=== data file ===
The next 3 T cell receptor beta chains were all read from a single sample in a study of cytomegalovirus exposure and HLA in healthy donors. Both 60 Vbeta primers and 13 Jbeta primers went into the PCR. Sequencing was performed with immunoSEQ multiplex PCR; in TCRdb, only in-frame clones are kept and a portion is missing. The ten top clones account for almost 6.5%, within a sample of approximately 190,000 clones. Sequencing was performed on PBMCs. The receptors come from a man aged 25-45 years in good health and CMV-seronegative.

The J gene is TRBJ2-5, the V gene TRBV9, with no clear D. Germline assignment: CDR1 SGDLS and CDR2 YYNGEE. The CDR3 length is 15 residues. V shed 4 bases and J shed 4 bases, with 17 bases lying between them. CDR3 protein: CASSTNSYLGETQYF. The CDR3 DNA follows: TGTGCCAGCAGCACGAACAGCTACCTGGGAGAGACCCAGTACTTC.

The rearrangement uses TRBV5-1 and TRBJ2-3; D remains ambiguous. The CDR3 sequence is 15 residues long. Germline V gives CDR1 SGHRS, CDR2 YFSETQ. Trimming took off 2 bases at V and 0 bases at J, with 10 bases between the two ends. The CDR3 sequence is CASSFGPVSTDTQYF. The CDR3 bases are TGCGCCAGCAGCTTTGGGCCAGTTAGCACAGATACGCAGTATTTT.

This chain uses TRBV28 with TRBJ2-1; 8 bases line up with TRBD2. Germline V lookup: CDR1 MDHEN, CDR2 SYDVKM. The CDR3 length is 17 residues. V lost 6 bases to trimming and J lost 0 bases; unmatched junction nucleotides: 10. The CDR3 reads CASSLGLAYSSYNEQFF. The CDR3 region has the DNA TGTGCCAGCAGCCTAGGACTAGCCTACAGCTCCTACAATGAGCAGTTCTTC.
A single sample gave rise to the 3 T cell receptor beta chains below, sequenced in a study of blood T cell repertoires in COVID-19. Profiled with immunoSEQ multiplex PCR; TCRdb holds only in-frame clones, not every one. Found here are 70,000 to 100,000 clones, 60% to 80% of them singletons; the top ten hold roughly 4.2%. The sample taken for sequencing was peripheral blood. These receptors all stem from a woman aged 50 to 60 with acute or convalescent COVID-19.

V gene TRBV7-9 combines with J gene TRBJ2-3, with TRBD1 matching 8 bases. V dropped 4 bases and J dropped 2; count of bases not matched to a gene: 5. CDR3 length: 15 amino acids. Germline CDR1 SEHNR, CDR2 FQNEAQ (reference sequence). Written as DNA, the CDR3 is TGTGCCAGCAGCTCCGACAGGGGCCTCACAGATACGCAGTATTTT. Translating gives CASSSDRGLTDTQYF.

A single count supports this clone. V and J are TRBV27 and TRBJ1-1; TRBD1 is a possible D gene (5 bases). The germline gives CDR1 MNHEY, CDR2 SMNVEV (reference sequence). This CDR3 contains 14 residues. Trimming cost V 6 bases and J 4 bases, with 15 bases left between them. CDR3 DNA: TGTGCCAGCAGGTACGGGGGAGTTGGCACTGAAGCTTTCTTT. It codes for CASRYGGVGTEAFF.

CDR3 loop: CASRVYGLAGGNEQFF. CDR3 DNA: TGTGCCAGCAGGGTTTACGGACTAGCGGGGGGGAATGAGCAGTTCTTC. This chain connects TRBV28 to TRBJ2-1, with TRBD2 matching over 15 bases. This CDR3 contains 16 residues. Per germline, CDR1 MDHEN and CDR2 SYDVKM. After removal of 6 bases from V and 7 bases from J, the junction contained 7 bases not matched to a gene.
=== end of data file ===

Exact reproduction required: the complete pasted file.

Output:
The next 3 T cell receptor beta chains were all read from a single sample in a study of cytomegalovirus exposure and HLA in healthy donors. Both 60 Vbeta primers and 13 Jbeta primers went into the PCR. Sequencing was performed with immunoSEQ multiplex PCR; in TCRdb, only in-frame clones are kept and a portion is missing. The ten top clones account for almost 6.5%, within a sample of approximately 190,000 clones. Sequencing was performed on PBMCs. The receptors come from a man aged 25-45 years in good health and CMV-seronegative.

The J gene is TRBJ2-5, the V gene TRBV9, with no clear D. Germline assignment: CDR1 SGDLS and CDR2 YYNGEE. The CDR3 length is 15 residues. V shed 4 bases and J shed 4 bases, with 17 bases lying between them. CDR3 protein: CASSTNSYLGETQYF. The CDR3 DNA follows: TGTGCCAGCAGCACGAACAGCTACCTGGGAGAGACCCAGTACTTC.

The rearrangement uses TRBV5-1 and TRBJ2-3; D remains ambiguous. The CDR3 sequence is 15 residues long. Germline V gives CDR1 SGHRS, CDR2 YFSETQ. Trimming took off 2 bases at V and 0 bases at J, with 10 bases between the two ends. The CDR3 sequence is CASSFGPVSTDTQYF. The CDR3 bases are TGCGCCAGCAGCTTTGGGCCAGTTAGCACAGATACGCAGTATTTT.

This chain uses TRBV28 with TRBJ2-1; 8 bases line up with TRBD2. Germline V lookup: CDR1 MDHEN, CDR2 SYDVKM. The CDR3 length is 17 residues. V lost 6 bases to trimming and J lost 0 bases; unmatched junction nucleotides: 10. The CDR3 reads CASSLGLAYSSYNEQFF. The CDR3 region has the DNA TGTGCCAGCAGCCTAGGACTAGCCTACAGCTCCTACAATGAGCAGTTCTTC.
A single sample gave rise to the 3 T cell receptor beta chains below, sequenced in a study of blood T cell repertoires in COVID-19. Profiled with immunoSEQ multiplex PCR; TCRdb holds only in-frame clones, not every one. Found here are 70,000 to 100,000 clones, 60% to 80% of them singletons; the top ten hold roughly 4.2%. The sample taken for sequencing was peripheral blood. These receptors all stem from a woman aged 50 to 60 with acute or convalescent COVID-19.

V gene TRBV7-9 combines with J gene TRBJ2-3, with TRBD1 matching 8 bases. V dropped 4 bases and J dropped 2; count of bases not matched to a gene: 5. CDR3 length: 15 amino acids. Germline CDR1 SEHNR, CDR2 FQNEAQ (reference sequence). Written as DNA, the CDR3 is TGTGCCAGCAGCTCCGACAGGGGCCTCACAGATACGCAGTATTTT. Translating gives CASSSDRGLTDTQYF.

A single count supports this clone. V and J are TRBV27 and TRBJ1-1; TRBD1 is a possible D gene (5 bases). The germline gives CDR1 MNHEY, CDR2 SMNVEV (reference sequence). This CDR3 contains 14 residues. Trimming cost V 6 bases and J 4 bases, with 15 bases left between them. CDR3 DNA: TGTGCCAGCAGGTACGGGGGAGTTGGCACTGAAGCTTTCTTT. It codes for CASRYGGVGTEAFF.

CDR3 loop: CASRVYGLAGGNEQFF. CDR3 DNA: TGTGCCAGCAGGGTTTACGGACTAGCGGGGGGGAATGAGCAGTTCTTC. This chain connects TRBV28 to TRBJ2-1, with TRBD2 matching over 15 bases. This CDR3 contains 16 residues. Per germline, CDR1 MDHEN and CDR2 SYDVKM. After removal of 6 bases from V and 7 bases from J, the junction contained 7 bases not matched to a gene.